Published June 18, 2012
NEW YORK – Rock shapeshifter Neil Young uses a 1956 Ford Crown Victoria as his wayback machine in Oscar-winning director Jonathan Demme’s new film, “Neil Young: Journeys.”
The singer and filmmaker document a road trip from Young's hometown of Omemee, Ontario to a performance at Toronto's historic Massey Hall.
“[The Crown Vic] is the same age, within ten years, as I am, so traveling in this vehicle seemed to make sense,” Young told FOX411.com in a sit-down interview along with Demme in New York City. “I love old cars. I always ride around in old cars. That’s the way I like to live.”
Following behind his brother Bob on a driving tour of Omemee and its environs, Young tells Demme stories of his youth, recounting what sounded like an idyllic childhood set in the Canadian countryside.
“I loved seeing the brothers trudge around out there, through whatever that crackly vegetation is out there,” Demme told FOX411.com of a scene where Neil and Bob survey land that used to be their back yard. “There’s something about grown siblings on the property of the house where the family once lived -- later the house burned down -- to hear these guys still connected to it. That meant a lot to me when I saw it on camera.”
Young’s stories about growing up are interspersed with songs from his powerful 2011 Massey Hall performance. “[It's] the show I did when I was out on the road a year ago,” Young said. “It was like a play.”
“Most of the songs from the show are in the film. We rearranged them for the movie,” Demme added. “It was interesting, too, because the way they were arranged for the show had a narrative feeling to it. But when we started editing the songs together, especially when we started juxtaposing them with the progress of the [trip], there was an invitation to move them around a little bit, and that was a lot of fun.”
Demme said the back-and-forth between Young’s filmed recollections and the Massey Hall performance added dimension to the songs, which include Young classics like “Out of the Blue” as well as newer songs like “Love and War” from 2010’s “Le Noise.”
“We found the more we tried to include [the road trip], the more the songs benefited, because you had a moment of ventilation, after the build-up of these very powerful songs,” Demme explained. “And you’re riding around with the guy who just blew your mind with that last song!”
“Neil Young Journeys” is Demme’s third film with Young, following 2006’s “Heart of Gold” and 2009’s “Trunk Show.”
“After we did two, we joked about, well, let’s make it a trilogy. But a trilogy is a pretty abstract notion. You can apply it to almost any three things. We’re kind of a trilogy of people sitting here,” Demme said. “But I’m shooting for a quartet now.”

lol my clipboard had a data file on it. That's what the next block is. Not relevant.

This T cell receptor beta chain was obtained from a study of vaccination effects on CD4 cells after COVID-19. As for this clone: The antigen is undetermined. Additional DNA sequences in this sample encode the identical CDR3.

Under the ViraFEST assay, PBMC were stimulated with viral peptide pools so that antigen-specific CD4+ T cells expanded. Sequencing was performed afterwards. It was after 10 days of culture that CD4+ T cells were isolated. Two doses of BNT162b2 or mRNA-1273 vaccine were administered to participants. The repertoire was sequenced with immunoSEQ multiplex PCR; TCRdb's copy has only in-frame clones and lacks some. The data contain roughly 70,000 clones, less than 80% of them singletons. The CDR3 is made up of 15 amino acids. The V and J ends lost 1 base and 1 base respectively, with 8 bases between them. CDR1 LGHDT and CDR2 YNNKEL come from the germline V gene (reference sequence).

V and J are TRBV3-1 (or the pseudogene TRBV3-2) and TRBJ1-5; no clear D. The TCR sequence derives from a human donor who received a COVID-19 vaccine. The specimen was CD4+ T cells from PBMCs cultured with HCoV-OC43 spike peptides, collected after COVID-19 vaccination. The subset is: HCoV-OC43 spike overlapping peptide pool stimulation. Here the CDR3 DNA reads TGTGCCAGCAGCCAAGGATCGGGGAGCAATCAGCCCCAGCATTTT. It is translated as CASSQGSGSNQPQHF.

“A quadrolopogy,” Young offered.
Demme said Young, 66, is still the same guy he first captured in “Heart of Gold. “
“He’s still making great music. He’s still an incredibly hard worker, incredibly candid and, just, there. I don’t see any changes,” he said.
Young and Demme, 68, come off as close friends, both in the ease with which Young told Demme personal tales for his film, and in their relaxed interaction during our interview.
“Remember when my other house burned down, and my bus burned down, and then my car burned down?” Young asked Demme as they talked about the vignette where he revisited his old back yard. “Apparently [my childhood] house burned down at the same time. I found that out. That’s interesting.”
“Yeah!” Demme exclaimed.
“A lot of burning going back there,” Young said, laughing. “Yeee – horror movie.”
The two also argued about which songs from the Massey Hall performance hit the movie’s cutting room floor.
“We left out a couple songs. Did we leave out ‘Helpless’?” Young asked. “We used it in the background, we used that as a soundtrack. 'Out of the Blue'? Did we leave that out? … There were three of them in the beginning that were old ones.”
“We left ‘Man Needs a Maid’ out of one of the movies,” Demme offered.
“That was the other one,” Young said.
“Was that ‘Trunk Show’?” Demme laughed.
“That was a good version, and we left it out,” Young said, feigning annoyance.
After the interview, Young excused himself to use the restroom while Demme tried to piece together the movie’s track list in his head. Young re-emerged.
“We left out ‘Cortez the Killer’,” he said. “It was ‘Cortez the Killer’.”
Demme laughed: "So that's where you do your best thinking!"
“Neil Young: Journeys” opens in New York City and Los Angeles on June 29.